Trust and Legitimacy: the Intel Chip of Societies?
Around the world we are witnessing social contracts being redrafted or in many cases rewritten. Turn on the news and you are pretty much guaranteed to see a headline about elections, constitutions, governments rising, governments falling, or popular protests.
The confrontation of differing interests, ideas and agendas – aka conflict – is inherent to social and political life. Conflict can play a positive role in social dynamics as a driving force of innovation and change. However, it becomes a destructive force when it results in violence and coercion.
So how can people and societies manage conflict without violence? What is the key to making relationships between people, and people and their governments, work?
There are many factors: some are tangible; others are not.
Two of the most important factors we need to pay more attention to are trust and legitimacy. Trust is the magic ingredient that makes relationships work between people and groups in society and their political institutions and economies. Legitimacy, in particular of political institutions, means that people in the ability of political institutions to perform their functions for the common good.
Given the complexity of our world, how can we build more trust and legitimacy? The key is to focus equal attention not only on what is done but on how it is being done. The process matters. For example, a constitution that is defined in a back-door closed room will have a lot less legitimacy than a constitution process that involves people.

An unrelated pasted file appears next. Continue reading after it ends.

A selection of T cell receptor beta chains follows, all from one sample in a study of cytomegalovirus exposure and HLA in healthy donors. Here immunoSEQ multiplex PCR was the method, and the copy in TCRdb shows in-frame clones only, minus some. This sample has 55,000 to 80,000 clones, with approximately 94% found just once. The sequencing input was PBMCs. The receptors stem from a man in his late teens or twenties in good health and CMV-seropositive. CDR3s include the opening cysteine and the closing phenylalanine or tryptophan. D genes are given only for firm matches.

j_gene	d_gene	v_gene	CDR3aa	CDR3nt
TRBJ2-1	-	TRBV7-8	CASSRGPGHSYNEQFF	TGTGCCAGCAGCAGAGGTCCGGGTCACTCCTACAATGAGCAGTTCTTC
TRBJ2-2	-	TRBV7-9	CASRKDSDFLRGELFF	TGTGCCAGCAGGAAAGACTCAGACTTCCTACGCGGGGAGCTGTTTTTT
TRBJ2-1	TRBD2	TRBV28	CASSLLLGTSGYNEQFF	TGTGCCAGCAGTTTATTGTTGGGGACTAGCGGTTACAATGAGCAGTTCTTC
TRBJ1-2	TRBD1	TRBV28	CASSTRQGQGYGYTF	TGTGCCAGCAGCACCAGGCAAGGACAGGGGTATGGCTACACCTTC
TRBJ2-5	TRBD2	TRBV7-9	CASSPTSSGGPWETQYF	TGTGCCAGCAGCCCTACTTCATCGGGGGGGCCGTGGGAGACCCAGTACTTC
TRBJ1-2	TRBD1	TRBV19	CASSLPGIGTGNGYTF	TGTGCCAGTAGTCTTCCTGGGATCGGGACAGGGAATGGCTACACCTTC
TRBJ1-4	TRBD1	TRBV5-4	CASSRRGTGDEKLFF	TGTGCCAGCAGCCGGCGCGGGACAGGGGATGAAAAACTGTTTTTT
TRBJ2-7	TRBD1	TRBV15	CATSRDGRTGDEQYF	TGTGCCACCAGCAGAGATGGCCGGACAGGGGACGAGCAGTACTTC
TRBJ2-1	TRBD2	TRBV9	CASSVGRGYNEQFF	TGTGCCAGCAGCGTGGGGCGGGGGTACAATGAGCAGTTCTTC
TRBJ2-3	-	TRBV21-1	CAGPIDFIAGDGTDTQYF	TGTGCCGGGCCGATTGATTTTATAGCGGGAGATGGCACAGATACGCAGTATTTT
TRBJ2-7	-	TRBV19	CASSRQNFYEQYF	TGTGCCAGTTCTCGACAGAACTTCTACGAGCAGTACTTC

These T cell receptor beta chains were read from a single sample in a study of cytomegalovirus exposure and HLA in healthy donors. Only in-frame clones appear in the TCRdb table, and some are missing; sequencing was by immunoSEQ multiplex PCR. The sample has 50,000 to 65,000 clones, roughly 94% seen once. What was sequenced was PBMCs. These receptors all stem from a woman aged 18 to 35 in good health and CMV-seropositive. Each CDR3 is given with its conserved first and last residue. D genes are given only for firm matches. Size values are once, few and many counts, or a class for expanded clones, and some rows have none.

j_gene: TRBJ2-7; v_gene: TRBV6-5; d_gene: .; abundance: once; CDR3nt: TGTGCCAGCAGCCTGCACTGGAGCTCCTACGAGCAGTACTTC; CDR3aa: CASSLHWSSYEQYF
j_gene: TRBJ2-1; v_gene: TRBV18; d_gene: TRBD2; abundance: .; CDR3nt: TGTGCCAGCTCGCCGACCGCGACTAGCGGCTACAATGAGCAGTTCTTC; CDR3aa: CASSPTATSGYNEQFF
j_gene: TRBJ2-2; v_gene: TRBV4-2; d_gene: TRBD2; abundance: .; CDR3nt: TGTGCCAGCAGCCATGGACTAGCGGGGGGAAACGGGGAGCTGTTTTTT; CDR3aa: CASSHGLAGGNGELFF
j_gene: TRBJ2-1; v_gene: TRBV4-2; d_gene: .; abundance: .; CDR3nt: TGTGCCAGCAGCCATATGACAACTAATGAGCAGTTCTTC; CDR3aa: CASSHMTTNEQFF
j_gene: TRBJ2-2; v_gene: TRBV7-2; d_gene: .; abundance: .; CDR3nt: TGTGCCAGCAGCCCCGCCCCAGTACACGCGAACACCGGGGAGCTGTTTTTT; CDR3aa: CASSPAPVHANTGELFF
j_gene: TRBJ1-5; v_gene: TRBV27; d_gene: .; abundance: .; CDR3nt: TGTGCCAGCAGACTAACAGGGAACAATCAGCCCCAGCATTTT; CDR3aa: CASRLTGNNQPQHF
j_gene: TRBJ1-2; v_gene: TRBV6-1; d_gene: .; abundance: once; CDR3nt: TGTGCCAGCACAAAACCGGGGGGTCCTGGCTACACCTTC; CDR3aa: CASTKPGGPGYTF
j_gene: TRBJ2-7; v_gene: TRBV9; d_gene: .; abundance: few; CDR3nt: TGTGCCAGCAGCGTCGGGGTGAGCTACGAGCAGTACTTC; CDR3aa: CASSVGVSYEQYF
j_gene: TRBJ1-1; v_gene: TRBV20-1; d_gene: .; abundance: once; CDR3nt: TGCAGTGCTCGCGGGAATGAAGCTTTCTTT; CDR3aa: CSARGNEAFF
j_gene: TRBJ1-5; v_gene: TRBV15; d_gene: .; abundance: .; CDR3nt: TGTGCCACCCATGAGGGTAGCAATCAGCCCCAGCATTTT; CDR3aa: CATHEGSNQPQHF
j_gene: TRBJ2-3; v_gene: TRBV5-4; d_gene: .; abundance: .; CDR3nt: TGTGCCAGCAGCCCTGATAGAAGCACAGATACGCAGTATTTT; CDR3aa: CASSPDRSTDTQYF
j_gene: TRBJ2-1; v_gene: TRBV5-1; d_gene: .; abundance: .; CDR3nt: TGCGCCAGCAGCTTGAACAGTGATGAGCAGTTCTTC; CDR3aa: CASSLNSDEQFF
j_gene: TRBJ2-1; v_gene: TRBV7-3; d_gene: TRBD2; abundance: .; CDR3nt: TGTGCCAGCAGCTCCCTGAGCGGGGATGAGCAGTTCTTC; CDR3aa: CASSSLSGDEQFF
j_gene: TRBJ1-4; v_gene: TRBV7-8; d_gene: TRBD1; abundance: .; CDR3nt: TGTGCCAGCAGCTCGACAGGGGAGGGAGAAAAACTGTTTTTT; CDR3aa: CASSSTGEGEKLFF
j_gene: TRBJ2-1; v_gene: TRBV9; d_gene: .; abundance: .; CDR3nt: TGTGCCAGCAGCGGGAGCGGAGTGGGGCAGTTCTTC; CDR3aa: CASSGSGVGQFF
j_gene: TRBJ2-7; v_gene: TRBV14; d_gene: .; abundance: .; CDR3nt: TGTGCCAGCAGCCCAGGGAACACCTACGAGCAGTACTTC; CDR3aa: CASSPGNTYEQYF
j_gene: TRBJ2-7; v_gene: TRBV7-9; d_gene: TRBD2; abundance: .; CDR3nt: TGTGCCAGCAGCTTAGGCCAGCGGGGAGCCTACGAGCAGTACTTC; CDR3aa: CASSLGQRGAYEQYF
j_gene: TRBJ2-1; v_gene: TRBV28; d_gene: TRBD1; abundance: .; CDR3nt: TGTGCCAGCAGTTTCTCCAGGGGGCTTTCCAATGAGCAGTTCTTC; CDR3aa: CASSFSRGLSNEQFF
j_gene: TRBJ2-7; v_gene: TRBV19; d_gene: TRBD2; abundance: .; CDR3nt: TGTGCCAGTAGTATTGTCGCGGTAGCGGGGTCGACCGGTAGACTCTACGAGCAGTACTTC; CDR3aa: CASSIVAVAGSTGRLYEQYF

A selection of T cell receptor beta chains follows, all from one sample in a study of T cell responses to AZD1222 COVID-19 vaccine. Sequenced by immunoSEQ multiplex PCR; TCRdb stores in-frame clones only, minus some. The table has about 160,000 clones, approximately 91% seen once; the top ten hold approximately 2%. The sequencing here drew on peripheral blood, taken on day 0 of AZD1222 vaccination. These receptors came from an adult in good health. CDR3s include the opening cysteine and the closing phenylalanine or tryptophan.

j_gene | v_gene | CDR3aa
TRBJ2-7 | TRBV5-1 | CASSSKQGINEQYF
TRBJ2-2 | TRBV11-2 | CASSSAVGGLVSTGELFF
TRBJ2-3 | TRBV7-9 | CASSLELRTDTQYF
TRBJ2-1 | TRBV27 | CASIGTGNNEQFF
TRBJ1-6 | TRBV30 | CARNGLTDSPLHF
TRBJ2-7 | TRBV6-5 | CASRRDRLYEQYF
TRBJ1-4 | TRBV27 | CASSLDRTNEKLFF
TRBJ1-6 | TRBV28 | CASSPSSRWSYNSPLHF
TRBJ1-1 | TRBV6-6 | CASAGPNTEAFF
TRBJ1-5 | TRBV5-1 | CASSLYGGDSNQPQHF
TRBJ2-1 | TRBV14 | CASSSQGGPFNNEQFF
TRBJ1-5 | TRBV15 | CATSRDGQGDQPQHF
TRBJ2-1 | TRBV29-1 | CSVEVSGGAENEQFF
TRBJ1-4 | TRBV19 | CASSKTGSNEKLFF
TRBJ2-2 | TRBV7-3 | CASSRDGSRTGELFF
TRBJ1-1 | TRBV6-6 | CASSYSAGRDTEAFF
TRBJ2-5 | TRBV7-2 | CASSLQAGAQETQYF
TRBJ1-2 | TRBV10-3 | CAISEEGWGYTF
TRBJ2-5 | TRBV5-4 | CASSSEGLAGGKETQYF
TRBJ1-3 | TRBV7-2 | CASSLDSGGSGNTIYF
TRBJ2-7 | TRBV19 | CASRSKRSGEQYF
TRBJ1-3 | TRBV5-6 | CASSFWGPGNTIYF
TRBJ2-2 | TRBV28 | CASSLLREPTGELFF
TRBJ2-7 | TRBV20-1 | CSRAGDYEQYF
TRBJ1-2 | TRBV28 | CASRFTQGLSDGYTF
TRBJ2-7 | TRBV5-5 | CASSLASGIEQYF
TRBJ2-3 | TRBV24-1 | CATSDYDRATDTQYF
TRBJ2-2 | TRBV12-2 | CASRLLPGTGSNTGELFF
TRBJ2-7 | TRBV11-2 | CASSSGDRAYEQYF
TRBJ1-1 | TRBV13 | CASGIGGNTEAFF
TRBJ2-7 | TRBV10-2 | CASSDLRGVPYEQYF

We need to focus not only on the goal of building inclusive societies, but also on the path and process that leads us there. Equally important is ensuring that institutions and governance systems correspond to the needs and aspirations of people. Priorities and governance models need to be determined locally and, to be sustainable, these models need to be inclusive and founded on trust and legitimacy.
Trust and legitimacy are a bit like the Intel-processing systems of a computer. The Intel chip makes the whole computer work. You can’t see it, but if there is a problem with it, your whole computer is in trouble.
Sarah Noble is committed to social change with a passion for conflict prevention and peace-building. She is currently Chief of Staff and Director of External Relations at Interpeace and a Global Shaper in the Geneva hub. Sarah is one of 27 Global Shapers attending the World Economic Forum on the Middle East, North Africa and Eurasia taking place this week in Istanbul, Turkey.